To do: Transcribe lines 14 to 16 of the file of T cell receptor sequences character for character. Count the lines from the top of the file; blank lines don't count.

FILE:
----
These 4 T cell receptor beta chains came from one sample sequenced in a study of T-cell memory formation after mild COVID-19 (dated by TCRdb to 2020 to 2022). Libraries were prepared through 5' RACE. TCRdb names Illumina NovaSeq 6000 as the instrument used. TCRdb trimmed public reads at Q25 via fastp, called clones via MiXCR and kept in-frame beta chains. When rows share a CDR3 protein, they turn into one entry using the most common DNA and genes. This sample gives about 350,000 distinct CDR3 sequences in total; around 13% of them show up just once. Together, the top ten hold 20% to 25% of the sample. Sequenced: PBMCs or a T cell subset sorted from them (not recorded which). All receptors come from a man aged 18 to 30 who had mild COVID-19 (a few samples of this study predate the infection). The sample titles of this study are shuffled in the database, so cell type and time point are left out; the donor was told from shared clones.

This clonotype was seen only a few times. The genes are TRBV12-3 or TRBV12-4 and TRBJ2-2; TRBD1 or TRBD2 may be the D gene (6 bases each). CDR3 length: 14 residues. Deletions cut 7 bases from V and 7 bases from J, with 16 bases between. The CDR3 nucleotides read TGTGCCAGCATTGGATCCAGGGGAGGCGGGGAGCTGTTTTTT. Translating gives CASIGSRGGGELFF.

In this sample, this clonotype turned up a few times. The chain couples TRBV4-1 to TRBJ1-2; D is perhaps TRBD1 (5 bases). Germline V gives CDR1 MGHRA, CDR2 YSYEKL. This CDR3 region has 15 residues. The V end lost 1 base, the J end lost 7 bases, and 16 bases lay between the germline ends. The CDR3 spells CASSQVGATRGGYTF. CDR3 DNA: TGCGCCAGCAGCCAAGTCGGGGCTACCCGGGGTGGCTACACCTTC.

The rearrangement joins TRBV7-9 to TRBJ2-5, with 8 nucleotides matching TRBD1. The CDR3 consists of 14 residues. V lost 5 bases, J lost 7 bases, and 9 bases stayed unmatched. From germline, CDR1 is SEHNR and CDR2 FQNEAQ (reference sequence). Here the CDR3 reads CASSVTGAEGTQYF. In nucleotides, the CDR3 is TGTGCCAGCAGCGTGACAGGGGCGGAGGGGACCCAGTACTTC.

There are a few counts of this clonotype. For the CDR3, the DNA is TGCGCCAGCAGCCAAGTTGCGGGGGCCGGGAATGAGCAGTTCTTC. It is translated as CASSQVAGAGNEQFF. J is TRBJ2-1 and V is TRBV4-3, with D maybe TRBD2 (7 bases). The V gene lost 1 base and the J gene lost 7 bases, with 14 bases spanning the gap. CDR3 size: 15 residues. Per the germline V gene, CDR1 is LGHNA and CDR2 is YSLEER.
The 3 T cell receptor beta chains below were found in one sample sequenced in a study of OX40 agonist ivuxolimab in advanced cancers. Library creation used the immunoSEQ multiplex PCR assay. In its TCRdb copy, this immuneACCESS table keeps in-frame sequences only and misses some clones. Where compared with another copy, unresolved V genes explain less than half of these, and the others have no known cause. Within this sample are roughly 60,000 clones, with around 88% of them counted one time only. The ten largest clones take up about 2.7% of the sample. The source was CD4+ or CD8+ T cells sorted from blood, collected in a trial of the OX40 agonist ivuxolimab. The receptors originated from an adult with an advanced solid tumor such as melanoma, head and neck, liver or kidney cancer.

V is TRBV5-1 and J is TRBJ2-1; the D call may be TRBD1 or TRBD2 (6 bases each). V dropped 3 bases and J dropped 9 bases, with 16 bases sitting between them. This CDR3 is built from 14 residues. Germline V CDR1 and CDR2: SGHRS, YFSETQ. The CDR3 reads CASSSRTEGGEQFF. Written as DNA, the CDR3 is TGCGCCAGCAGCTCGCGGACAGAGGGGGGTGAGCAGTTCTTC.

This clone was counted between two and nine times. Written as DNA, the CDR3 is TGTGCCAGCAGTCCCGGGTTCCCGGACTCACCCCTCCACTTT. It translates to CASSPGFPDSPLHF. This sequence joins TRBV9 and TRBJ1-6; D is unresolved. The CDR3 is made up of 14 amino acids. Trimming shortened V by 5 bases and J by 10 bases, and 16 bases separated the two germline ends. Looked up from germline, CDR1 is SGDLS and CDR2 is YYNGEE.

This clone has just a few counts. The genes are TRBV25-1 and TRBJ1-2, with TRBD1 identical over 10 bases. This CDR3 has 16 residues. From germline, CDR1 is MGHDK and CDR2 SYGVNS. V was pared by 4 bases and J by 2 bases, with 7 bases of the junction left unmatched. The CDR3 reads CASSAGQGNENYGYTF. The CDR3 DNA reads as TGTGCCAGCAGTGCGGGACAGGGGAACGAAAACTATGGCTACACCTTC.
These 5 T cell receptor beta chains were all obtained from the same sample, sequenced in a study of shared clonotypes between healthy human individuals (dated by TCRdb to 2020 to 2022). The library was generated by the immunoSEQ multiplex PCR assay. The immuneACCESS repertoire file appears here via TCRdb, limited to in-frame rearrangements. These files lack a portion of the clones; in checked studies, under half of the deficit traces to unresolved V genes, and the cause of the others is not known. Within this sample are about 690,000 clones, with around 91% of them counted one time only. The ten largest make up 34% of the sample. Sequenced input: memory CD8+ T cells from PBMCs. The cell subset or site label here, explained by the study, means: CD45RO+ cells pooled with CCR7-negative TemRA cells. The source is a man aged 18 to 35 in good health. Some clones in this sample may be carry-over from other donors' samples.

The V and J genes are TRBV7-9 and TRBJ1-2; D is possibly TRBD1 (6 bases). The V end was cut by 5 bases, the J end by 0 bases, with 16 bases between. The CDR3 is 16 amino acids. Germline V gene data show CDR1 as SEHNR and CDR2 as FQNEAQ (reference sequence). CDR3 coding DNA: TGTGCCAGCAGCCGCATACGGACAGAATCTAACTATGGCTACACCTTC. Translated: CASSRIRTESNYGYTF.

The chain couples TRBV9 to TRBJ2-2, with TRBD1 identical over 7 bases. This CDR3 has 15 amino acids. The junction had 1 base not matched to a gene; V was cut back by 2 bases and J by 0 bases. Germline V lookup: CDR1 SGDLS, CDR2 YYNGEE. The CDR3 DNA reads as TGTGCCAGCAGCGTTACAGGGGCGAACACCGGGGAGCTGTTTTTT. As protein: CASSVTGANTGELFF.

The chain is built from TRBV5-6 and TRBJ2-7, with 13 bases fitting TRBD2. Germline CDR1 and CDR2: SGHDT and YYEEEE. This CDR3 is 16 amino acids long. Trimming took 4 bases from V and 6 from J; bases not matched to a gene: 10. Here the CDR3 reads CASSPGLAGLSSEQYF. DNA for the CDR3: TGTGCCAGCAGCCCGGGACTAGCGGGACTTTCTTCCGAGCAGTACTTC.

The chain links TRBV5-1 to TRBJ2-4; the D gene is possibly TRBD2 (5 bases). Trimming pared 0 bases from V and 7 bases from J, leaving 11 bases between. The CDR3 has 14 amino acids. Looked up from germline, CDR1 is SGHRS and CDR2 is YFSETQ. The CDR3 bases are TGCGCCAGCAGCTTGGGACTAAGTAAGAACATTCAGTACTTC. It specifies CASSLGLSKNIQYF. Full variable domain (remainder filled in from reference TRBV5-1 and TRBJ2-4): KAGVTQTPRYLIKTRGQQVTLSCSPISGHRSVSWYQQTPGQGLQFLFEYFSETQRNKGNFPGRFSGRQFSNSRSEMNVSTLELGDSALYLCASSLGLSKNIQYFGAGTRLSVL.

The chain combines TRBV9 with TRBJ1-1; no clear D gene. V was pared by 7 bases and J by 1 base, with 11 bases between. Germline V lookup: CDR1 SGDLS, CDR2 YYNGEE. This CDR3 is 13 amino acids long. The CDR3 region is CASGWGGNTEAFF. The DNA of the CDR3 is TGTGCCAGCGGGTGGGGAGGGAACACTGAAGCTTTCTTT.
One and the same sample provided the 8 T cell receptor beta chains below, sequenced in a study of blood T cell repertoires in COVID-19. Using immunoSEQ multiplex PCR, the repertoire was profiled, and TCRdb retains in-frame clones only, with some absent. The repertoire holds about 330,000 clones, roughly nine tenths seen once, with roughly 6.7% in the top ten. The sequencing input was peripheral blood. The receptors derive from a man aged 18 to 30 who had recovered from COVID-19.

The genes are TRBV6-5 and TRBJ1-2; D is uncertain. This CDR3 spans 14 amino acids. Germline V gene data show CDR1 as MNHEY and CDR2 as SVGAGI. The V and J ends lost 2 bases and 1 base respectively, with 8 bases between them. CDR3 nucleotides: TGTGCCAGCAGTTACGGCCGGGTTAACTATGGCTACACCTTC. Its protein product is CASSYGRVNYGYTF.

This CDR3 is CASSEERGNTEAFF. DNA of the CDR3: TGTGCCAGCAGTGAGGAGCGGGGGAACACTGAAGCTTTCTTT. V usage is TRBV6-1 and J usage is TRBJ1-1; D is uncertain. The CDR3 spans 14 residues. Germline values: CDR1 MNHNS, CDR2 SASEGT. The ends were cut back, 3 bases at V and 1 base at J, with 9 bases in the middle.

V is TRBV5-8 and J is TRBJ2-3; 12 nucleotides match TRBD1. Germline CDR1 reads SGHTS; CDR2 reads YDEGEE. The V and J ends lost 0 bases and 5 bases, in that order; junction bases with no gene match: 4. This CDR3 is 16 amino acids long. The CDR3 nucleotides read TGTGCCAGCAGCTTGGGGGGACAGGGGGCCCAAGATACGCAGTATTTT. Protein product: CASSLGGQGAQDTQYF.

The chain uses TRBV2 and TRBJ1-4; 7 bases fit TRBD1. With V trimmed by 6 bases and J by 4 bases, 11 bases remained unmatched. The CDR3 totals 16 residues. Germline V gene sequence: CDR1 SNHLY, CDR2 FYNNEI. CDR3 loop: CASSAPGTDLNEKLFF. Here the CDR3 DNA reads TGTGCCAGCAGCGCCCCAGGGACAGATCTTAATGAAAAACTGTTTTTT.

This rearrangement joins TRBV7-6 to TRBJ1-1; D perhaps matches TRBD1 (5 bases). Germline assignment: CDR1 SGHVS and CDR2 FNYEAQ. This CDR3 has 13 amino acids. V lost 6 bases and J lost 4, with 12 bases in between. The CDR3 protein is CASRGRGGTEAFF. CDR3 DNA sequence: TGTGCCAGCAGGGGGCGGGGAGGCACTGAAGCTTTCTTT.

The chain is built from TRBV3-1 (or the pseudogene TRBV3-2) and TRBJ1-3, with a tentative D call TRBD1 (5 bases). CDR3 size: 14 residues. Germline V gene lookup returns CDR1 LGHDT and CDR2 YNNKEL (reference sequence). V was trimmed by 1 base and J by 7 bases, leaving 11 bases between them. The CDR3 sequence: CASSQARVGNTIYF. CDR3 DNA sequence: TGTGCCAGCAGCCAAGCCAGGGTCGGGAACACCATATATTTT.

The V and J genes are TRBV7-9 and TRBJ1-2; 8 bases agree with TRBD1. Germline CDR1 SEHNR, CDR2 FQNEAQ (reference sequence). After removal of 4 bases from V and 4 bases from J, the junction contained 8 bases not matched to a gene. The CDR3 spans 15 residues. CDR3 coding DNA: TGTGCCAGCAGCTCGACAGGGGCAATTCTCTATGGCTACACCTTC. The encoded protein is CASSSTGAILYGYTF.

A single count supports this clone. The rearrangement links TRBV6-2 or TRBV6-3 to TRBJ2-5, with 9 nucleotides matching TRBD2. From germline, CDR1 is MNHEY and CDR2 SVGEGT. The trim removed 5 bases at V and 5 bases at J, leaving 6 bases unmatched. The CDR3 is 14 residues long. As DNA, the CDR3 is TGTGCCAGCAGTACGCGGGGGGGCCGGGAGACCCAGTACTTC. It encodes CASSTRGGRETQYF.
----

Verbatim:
The chain links TRBV5-1 to TRBJ2-4; the D gene is possibly TRBD2 (5 bases). Trimming pared 0 bases from V and 7 bases from J, leaving 11 bases between. The CDR3 has 14 amino acids. Looked up from germline, CDR1 is SGHRS and CDR2 is YFSETQ. The CDR3 bases are TGCGCCAGCAGCTTGGGACTAAGTAAGAACATTCAGTACTTC. It specifies CASSLGLSKNIQYF. Full variable domain (remainder filled in from reference TRBV5-1 and TRBJ2-4): KAGVTQTPRYLIKTRGQQVTLSCSPISGHRSVSWYQQTPGQGLQFLFEYFSETQRNKGNFPGRFSGRQFSNSRSEMNVSTLELGDSALYLCASSLGLSKNIQYFGAGTRLSVL.

The chain combines TRBV9 with TRBJ1-1; no clear D gene. V was pared by 7 bases and J by 1 base, with 11 bases between. Germline V lookup: CDR1 SGDLS, CDR2 YYNGEE. This CDR3 is 13 amino acids long. The CDR3 region is CASGWGGNTEAFF. The DNA of the CDR3 is TGTGCCAGCGGGTGGGGAGGGAACACTGAAGCTTTCTTT.
One and the same sample provided the 8 T cell receptor beta chains below, sequenced in a study of blood T cell repertoires in COVID-19. Using immunoSEQ multiplex PCR, the repertoire was profiled, and TCRdb retains in-frame clones only, with some absent. The repertoire holds about 330,000 clones, roughly nine tenths seen once, with roughly 6.7% in the top ten. The sequencing input was peripheral blood. The receptors derive from a man aged 18 to 30 who had recovered from COVID-19.